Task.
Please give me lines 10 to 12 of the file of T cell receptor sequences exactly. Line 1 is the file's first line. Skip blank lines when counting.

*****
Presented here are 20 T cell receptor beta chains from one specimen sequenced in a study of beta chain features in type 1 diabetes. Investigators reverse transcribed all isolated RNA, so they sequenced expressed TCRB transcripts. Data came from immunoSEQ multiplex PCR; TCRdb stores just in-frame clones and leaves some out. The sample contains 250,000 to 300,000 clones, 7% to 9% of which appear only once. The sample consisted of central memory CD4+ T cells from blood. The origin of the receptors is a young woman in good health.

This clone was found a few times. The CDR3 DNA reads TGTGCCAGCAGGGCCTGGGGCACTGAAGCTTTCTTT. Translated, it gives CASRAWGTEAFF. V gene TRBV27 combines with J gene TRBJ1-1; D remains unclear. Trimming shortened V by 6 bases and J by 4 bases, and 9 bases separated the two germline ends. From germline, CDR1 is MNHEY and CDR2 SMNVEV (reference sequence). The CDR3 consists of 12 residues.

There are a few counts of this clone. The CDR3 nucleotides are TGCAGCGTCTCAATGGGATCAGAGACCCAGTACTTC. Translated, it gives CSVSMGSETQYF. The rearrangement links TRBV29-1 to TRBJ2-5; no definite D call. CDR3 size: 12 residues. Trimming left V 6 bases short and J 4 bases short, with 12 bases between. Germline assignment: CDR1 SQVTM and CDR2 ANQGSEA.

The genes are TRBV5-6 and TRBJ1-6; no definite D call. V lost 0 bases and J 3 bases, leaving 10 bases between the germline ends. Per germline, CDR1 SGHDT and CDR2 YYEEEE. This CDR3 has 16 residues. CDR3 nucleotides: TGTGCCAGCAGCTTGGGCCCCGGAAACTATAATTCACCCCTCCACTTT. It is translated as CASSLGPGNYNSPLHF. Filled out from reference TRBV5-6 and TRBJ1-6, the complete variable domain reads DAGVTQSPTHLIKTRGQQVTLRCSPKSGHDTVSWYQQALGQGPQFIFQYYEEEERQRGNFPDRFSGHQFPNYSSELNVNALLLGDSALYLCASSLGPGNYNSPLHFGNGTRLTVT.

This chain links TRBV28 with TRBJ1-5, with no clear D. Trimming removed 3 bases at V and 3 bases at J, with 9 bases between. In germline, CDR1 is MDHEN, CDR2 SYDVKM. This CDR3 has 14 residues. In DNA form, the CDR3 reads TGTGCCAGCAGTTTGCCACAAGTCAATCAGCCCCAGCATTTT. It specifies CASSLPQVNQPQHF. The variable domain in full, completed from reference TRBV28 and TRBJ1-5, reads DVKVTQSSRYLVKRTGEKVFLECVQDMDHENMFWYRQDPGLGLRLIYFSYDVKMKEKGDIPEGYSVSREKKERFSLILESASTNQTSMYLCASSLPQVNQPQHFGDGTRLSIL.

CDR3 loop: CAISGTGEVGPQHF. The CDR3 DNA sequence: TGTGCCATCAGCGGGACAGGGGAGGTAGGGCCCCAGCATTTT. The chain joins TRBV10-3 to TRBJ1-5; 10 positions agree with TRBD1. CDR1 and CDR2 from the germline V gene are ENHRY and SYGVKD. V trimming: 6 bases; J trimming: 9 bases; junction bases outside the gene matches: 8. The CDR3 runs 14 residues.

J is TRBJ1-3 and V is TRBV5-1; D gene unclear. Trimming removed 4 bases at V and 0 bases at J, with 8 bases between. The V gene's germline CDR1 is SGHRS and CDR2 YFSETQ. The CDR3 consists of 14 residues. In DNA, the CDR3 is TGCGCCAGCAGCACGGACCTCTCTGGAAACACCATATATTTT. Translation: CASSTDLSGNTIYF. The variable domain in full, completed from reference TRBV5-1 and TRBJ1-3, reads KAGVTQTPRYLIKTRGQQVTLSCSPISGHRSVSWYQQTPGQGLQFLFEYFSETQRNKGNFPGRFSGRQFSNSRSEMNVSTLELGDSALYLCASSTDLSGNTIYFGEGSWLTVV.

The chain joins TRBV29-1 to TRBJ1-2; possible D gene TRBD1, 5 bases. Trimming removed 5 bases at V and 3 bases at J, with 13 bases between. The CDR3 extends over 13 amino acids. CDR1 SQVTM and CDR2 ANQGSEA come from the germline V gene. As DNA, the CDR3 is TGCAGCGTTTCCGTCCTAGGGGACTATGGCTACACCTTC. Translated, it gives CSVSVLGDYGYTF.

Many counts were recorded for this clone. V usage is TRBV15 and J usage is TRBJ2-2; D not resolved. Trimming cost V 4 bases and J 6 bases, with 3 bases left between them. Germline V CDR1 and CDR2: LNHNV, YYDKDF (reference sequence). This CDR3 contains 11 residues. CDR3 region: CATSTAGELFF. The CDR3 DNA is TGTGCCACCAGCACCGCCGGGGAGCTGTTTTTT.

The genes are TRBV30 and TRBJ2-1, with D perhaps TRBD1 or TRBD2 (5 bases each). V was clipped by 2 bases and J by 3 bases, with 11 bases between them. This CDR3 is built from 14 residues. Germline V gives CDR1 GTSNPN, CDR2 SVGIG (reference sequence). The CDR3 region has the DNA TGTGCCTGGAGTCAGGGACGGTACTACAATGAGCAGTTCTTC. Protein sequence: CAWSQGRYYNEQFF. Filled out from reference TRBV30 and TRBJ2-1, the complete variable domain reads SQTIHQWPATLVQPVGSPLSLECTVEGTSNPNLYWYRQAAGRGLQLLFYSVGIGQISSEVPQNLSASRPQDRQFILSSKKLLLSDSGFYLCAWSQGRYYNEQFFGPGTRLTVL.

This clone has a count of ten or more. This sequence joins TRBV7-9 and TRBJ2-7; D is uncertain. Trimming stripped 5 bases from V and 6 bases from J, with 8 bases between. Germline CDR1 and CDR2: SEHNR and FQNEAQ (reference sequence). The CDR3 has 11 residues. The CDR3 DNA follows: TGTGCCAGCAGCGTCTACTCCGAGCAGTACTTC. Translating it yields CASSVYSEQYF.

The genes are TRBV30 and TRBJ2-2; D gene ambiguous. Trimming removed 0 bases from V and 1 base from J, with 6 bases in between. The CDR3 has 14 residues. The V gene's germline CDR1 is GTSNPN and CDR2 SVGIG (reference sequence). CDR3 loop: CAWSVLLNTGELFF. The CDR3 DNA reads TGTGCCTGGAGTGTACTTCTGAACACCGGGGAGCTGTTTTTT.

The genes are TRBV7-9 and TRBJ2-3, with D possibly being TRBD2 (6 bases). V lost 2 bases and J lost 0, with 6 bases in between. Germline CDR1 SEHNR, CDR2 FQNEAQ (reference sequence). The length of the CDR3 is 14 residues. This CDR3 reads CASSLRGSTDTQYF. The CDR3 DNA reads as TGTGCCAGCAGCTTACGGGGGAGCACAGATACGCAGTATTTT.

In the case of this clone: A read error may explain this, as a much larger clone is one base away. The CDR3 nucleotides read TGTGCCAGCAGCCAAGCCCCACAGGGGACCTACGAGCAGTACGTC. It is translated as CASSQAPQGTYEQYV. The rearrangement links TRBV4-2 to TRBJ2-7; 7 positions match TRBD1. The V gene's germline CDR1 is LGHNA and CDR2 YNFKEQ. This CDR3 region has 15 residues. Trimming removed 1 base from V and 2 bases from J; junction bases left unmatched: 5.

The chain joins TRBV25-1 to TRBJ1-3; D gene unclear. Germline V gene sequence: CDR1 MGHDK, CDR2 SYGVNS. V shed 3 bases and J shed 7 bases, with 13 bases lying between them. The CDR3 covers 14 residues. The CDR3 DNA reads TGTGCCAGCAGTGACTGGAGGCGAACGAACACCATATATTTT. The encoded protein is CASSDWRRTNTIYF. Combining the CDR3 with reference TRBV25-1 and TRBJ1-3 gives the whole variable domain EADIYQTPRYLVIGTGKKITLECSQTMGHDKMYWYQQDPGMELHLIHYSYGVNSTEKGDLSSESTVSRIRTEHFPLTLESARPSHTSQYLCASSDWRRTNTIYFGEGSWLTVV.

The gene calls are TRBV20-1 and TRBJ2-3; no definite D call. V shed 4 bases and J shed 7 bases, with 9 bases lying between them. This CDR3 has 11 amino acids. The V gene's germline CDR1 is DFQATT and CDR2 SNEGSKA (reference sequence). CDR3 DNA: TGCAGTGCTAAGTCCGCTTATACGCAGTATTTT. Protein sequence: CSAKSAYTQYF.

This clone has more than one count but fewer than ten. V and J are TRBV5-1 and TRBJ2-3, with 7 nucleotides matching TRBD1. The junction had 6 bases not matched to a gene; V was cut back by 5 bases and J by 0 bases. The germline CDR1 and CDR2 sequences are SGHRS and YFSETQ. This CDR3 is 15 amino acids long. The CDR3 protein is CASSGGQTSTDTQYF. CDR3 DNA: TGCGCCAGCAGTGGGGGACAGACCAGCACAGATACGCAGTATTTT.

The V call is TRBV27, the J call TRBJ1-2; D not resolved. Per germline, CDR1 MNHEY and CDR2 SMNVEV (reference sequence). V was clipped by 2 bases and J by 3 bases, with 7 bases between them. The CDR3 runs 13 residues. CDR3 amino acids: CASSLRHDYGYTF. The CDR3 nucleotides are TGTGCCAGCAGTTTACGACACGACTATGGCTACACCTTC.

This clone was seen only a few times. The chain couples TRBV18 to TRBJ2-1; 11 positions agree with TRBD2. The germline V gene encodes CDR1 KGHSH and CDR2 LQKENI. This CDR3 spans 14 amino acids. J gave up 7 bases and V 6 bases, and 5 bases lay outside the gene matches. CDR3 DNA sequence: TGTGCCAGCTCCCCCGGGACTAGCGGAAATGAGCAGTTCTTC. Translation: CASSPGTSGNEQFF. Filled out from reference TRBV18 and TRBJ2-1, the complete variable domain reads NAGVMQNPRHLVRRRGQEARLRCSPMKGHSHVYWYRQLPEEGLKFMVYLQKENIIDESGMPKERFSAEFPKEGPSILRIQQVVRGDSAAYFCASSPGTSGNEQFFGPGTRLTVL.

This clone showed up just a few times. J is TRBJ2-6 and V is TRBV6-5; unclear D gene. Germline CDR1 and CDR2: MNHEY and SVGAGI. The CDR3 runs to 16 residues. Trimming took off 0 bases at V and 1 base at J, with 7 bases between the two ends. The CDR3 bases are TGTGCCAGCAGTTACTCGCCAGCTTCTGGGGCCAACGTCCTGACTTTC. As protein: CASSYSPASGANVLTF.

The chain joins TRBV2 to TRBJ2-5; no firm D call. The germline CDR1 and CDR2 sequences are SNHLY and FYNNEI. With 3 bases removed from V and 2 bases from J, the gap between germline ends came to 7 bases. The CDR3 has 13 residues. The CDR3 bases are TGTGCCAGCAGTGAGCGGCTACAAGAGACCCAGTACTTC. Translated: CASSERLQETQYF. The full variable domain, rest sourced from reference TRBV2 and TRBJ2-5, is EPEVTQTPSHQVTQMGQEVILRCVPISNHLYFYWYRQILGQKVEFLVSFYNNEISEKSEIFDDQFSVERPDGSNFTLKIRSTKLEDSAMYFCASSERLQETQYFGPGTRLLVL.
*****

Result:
The genes are TRBV30 and TRBJ2-1, with D perhaps TRBD1 or TRBD2 (5 bases each). V was clipped by 2 bases and J by 3 bases, with 11 bases between them. This CDR3 is built from 14 residues. Germline V gives CDR1 GTSNPN, CDR2 SVGIG (reference sequence). The CDR3 region has the DNA TGTGCCTGGAGTCAGGGACGGTACTACAATGAGCAGTTCTTC. Protein sequence: CAWSQGRYYNEQFF. Filled out from reference TRBV30 and TRBJ2-1, the complete variable domain reads SQTIHQWPATLVQPVGSPLSLECTVEGTSNPNLYWYRQAAGRGLQLLFYSVGIGQISSEVPQNLSASRPQDRQFILSSKKLLLSDSGFYLCAWSQGRYYNEQFFGPGTRLTVL.

This clone has a count of ten or more. This sequence joins TRBV7-9 and TRBJ2-7; D is uncertain. Trimming stripped 5 bases from V and 6 bases from J, with 8 bases between. Germline CDR1 and CDR2: SEHNR and FQNEAQ (reference sequence). The CDR3 has 11 residues. The CDR3 DNA follows: TGTGCCAGCAGCGTCTACTCCGAGCAGTACTTC. Translating it yields CASSVYSEQYF.

The genes are TRBV30 and TRBJ2-2; D gene ambiguous. Trimming removed 0 bases from V and 1 base from J, with 6 bases in between. The CDR3 has 14 residues. The V gene's germline CDR1 is GTSNPN and CDR2 SVGIG (reference sequence). CDR3 loop: CAWSVLLNTGELFF. The CDR3 DNA reads TGTGCCTGGAGTGTACTTCTGAACACCGGGGAGCTGTTTTTT.